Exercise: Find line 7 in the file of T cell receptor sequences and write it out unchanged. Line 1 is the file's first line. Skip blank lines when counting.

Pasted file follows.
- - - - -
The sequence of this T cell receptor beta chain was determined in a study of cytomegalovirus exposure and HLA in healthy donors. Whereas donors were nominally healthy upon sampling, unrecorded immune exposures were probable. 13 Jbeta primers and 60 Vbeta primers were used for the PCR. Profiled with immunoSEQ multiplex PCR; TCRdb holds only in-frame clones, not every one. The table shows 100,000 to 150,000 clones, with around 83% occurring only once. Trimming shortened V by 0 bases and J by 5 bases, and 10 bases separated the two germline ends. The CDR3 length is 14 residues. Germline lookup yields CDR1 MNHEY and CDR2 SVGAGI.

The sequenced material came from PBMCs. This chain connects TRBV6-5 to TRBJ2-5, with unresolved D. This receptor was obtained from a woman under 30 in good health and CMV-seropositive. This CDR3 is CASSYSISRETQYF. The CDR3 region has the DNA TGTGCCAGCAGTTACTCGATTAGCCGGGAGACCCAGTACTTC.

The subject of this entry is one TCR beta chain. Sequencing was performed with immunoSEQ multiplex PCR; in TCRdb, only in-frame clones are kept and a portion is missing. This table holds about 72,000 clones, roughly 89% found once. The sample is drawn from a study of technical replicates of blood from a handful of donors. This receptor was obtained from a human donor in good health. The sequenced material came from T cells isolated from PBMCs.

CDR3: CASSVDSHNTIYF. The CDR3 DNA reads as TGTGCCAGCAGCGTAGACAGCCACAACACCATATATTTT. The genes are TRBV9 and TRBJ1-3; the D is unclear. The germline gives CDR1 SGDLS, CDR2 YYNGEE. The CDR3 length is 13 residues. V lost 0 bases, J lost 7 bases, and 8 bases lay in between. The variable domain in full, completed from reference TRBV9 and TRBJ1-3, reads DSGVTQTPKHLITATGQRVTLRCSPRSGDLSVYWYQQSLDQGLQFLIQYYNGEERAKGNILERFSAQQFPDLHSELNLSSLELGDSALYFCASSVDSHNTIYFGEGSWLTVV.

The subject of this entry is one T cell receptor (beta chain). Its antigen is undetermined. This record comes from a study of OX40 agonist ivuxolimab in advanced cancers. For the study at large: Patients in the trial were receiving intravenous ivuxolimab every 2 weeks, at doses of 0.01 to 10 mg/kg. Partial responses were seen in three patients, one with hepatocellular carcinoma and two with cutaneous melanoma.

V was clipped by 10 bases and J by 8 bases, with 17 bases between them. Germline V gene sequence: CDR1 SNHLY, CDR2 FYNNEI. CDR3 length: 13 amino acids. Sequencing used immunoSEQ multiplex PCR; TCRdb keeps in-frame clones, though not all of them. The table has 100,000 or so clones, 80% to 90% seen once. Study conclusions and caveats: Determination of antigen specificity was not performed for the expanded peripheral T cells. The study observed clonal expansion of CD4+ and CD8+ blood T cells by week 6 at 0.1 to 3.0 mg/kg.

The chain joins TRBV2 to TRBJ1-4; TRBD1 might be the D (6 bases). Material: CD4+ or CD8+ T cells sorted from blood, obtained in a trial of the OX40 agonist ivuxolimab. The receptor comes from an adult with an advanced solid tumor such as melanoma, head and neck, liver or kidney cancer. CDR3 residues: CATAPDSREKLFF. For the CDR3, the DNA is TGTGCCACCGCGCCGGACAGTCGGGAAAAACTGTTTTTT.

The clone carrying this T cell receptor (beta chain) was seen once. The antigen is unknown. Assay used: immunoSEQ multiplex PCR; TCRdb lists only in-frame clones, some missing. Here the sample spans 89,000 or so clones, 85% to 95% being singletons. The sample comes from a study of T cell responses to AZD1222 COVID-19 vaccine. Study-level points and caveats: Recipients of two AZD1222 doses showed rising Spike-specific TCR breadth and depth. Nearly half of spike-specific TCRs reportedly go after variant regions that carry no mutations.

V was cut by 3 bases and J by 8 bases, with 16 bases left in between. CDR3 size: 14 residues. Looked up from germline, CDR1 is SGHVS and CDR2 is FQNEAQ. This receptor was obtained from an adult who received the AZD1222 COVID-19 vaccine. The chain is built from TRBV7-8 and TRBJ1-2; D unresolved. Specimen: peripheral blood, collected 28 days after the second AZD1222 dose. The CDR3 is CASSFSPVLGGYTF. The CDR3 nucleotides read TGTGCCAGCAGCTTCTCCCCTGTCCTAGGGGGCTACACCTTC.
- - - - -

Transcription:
The chain joins TRBV2 to TRBJ1-4; TRBD1 might be the D (6 bases). Material: CD4+ or CD8+ T cells sorted from blood, obtained in a trial of the OX40 agonist ivuxolimab. The receptor comes from an adult with an advanced solid tumor such as melanoma, head and neck, liver or kidney cancer. CDR3 residues: CATAPDSREKLFF. For the CDR3, the DNA is TGTGCCACCGCGCCGGACAGTCGGGAAAAACTGTTTTTT.